FOR a man with a full-time staff of two people, John Trethowan must be one of the highest-profile figures in the business community.
As the head of the Credit Review Office for the past three years, he holds a key role as the adjudicator on credit applications from small and medium-sized business that have been turned down by AIB and Bank of Ireland.
His team's work so far has released credit worth millions to SMEs that had been refused access by the banks, preserving 1,100 or so jobs.
It was therefore surprising that he had to wait until yesterday to make his first appearance before the Oireachtas Finance Committee. What he had to say was not too surprising, however.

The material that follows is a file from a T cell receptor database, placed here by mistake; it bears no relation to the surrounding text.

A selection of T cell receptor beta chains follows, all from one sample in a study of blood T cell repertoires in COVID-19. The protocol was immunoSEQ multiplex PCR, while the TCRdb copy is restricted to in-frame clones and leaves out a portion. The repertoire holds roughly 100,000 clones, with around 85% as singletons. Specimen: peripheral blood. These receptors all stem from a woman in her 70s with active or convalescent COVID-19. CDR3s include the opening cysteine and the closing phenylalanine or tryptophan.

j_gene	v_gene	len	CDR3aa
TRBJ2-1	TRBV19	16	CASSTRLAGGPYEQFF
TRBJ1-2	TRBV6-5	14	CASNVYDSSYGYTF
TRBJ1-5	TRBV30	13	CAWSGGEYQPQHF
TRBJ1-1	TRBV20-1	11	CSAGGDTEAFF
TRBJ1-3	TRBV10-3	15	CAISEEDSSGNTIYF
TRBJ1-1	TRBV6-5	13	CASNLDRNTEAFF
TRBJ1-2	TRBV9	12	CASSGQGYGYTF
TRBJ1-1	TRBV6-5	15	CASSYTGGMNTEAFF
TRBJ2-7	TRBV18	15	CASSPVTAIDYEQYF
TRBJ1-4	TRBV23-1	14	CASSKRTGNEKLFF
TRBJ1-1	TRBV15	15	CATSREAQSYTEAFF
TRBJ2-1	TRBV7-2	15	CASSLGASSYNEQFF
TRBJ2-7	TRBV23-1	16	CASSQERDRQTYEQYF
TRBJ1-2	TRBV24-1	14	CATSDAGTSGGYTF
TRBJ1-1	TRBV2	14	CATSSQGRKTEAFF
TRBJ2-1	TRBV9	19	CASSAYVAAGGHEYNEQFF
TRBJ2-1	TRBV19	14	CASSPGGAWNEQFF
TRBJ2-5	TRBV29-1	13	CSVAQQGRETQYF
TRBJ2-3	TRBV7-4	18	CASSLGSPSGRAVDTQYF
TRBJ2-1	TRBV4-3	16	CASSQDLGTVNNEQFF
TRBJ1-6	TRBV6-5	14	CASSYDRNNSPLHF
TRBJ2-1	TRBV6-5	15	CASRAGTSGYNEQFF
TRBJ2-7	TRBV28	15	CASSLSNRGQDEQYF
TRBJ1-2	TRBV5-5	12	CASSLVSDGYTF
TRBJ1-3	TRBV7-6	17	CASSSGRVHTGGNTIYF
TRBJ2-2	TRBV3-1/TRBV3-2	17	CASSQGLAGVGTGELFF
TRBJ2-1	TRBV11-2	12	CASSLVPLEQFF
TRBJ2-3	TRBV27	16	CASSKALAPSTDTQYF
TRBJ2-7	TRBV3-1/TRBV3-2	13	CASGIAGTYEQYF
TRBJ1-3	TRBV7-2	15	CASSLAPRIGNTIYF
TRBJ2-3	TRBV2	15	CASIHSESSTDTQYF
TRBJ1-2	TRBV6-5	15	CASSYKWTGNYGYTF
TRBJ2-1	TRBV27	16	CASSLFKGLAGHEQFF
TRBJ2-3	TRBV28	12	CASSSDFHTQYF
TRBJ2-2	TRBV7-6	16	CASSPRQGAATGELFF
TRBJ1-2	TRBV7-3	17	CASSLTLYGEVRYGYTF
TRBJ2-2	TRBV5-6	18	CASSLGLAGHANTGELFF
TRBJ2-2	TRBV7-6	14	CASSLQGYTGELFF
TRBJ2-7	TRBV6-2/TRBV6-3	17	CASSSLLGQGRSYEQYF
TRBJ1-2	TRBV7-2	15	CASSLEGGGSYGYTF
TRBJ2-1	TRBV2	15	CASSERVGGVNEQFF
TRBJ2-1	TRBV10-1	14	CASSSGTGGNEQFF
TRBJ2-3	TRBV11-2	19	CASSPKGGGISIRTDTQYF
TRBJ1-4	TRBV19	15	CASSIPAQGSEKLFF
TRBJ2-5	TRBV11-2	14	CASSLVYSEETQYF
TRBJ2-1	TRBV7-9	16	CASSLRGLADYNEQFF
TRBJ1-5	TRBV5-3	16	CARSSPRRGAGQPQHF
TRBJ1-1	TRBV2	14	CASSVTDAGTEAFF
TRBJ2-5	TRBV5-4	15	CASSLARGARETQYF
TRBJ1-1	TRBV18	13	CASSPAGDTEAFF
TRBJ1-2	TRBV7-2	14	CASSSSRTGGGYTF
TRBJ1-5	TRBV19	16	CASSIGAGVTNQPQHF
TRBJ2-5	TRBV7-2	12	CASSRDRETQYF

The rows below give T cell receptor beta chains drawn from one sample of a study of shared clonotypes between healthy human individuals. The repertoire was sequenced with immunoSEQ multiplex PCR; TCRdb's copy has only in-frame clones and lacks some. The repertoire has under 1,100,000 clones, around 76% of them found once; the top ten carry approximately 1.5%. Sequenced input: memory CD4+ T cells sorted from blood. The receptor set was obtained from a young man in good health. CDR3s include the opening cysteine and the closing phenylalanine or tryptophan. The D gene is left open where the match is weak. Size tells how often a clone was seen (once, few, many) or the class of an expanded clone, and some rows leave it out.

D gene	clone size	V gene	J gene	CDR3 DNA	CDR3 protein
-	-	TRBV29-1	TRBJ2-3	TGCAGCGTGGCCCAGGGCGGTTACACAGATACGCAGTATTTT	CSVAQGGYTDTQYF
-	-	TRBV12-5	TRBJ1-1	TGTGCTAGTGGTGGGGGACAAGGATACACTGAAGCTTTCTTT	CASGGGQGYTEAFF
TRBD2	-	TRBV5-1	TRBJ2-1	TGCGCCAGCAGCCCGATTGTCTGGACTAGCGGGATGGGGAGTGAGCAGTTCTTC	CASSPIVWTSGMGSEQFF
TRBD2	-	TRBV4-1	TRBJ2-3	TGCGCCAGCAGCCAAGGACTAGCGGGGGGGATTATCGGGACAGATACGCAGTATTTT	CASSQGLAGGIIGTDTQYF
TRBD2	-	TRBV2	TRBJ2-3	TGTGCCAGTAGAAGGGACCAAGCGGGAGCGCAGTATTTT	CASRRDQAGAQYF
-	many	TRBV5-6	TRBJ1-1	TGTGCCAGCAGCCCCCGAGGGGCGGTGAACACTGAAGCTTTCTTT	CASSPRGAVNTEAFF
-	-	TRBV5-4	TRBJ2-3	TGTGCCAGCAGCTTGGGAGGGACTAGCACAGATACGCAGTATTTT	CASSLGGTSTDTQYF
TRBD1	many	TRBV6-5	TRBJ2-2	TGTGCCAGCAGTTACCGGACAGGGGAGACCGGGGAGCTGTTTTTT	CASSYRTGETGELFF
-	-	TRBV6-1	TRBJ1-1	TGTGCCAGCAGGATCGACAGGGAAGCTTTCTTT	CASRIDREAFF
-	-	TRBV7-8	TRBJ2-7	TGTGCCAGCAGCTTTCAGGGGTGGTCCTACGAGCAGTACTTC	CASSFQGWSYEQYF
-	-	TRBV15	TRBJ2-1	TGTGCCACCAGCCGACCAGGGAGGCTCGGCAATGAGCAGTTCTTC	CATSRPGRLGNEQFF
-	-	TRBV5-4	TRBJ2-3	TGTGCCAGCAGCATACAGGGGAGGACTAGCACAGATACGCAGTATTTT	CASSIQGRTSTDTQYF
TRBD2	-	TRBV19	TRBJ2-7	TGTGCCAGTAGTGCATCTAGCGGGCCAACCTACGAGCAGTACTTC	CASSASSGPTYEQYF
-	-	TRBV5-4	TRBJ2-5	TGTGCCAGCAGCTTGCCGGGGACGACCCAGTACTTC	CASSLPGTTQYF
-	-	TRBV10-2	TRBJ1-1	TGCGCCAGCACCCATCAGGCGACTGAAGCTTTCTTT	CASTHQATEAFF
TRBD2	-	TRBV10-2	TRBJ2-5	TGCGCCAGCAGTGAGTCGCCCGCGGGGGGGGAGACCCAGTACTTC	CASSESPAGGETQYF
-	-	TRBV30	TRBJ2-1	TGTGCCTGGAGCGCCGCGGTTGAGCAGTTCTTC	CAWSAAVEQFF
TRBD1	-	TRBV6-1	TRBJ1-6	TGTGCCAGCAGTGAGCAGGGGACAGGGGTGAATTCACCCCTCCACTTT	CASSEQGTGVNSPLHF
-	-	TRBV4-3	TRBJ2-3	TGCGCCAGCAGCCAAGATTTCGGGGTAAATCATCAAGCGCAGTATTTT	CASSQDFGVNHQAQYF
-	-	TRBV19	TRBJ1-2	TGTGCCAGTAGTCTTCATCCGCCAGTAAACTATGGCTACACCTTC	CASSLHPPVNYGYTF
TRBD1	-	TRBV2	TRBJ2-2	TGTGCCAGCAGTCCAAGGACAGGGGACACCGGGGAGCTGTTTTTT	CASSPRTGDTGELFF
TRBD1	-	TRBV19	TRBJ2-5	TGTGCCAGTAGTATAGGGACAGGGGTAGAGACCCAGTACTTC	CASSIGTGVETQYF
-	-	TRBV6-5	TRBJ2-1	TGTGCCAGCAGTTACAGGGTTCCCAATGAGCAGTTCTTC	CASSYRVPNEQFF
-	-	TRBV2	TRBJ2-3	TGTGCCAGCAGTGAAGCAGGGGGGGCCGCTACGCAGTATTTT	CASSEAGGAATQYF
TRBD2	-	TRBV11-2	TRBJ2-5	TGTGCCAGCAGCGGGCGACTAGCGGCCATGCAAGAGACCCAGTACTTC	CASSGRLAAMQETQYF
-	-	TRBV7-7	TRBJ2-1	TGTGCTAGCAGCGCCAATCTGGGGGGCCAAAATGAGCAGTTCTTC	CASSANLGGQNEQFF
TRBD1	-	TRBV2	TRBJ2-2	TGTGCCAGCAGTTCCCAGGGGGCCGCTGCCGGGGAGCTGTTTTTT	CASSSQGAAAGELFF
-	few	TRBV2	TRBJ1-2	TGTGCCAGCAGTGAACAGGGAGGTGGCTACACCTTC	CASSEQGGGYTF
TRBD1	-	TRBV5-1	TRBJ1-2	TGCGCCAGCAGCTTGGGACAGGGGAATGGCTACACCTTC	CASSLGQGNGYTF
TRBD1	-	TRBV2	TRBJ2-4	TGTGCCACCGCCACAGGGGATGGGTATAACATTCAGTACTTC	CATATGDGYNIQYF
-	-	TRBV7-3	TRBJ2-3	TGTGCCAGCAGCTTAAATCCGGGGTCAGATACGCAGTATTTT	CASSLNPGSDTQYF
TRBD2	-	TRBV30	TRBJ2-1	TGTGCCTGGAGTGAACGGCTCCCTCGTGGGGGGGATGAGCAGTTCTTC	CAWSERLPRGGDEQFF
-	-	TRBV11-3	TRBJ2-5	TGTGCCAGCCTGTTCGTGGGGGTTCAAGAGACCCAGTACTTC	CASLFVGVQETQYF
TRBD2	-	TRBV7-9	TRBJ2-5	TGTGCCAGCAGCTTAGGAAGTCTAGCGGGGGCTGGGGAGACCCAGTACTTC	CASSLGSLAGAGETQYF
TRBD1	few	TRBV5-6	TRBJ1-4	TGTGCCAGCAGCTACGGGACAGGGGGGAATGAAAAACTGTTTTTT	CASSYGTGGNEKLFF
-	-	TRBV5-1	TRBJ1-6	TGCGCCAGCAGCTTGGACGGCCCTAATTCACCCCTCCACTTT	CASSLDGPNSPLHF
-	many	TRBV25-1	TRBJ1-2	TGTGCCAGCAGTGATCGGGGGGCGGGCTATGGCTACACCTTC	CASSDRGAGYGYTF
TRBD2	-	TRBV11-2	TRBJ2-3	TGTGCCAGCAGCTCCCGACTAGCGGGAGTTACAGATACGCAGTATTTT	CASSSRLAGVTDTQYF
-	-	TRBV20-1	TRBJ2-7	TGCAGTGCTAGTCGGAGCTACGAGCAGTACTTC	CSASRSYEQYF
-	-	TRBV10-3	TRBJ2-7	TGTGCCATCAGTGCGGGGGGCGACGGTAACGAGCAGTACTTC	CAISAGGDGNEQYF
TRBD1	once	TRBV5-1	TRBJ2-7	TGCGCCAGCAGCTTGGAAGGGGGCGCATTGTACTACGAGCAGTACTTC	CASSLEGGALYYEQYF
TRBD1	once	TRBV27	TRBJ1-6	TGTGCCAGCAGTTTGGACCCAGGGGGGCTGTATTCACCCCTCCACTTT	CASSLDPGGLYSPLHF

As Mr Trethowan has made clear in his quarterly reports, the banks are struggling to judge applications accurately because of the lack of experience in frontline lending, while there is now a severe lack of competition in the lending market which is having a detrimental impact on SME credit applications.
Local bank managers no longer make credit decisions, he said. Instead, applications go to a central office where the type of business is not factored in.
The lack of experience can be explained in part by the clearout at both banks. In AIB in particular, where more than 2,500 staff are leaving, anecdotal evidence suggests the vast majority of those exiting are long-time employees aged 40 and over. That loss of experience cannot be replaced overnight and bad credit decisions are being made as a result.
Perhaps more seriously, Mr Trethowan again called for more competition in the financial sector. He has highlighted this before, but the problem is now acute.
No sector can operate correctly with only three players. Banking in Ireland badly needs more firms to join the party.
Quite where they will come from though is an open question.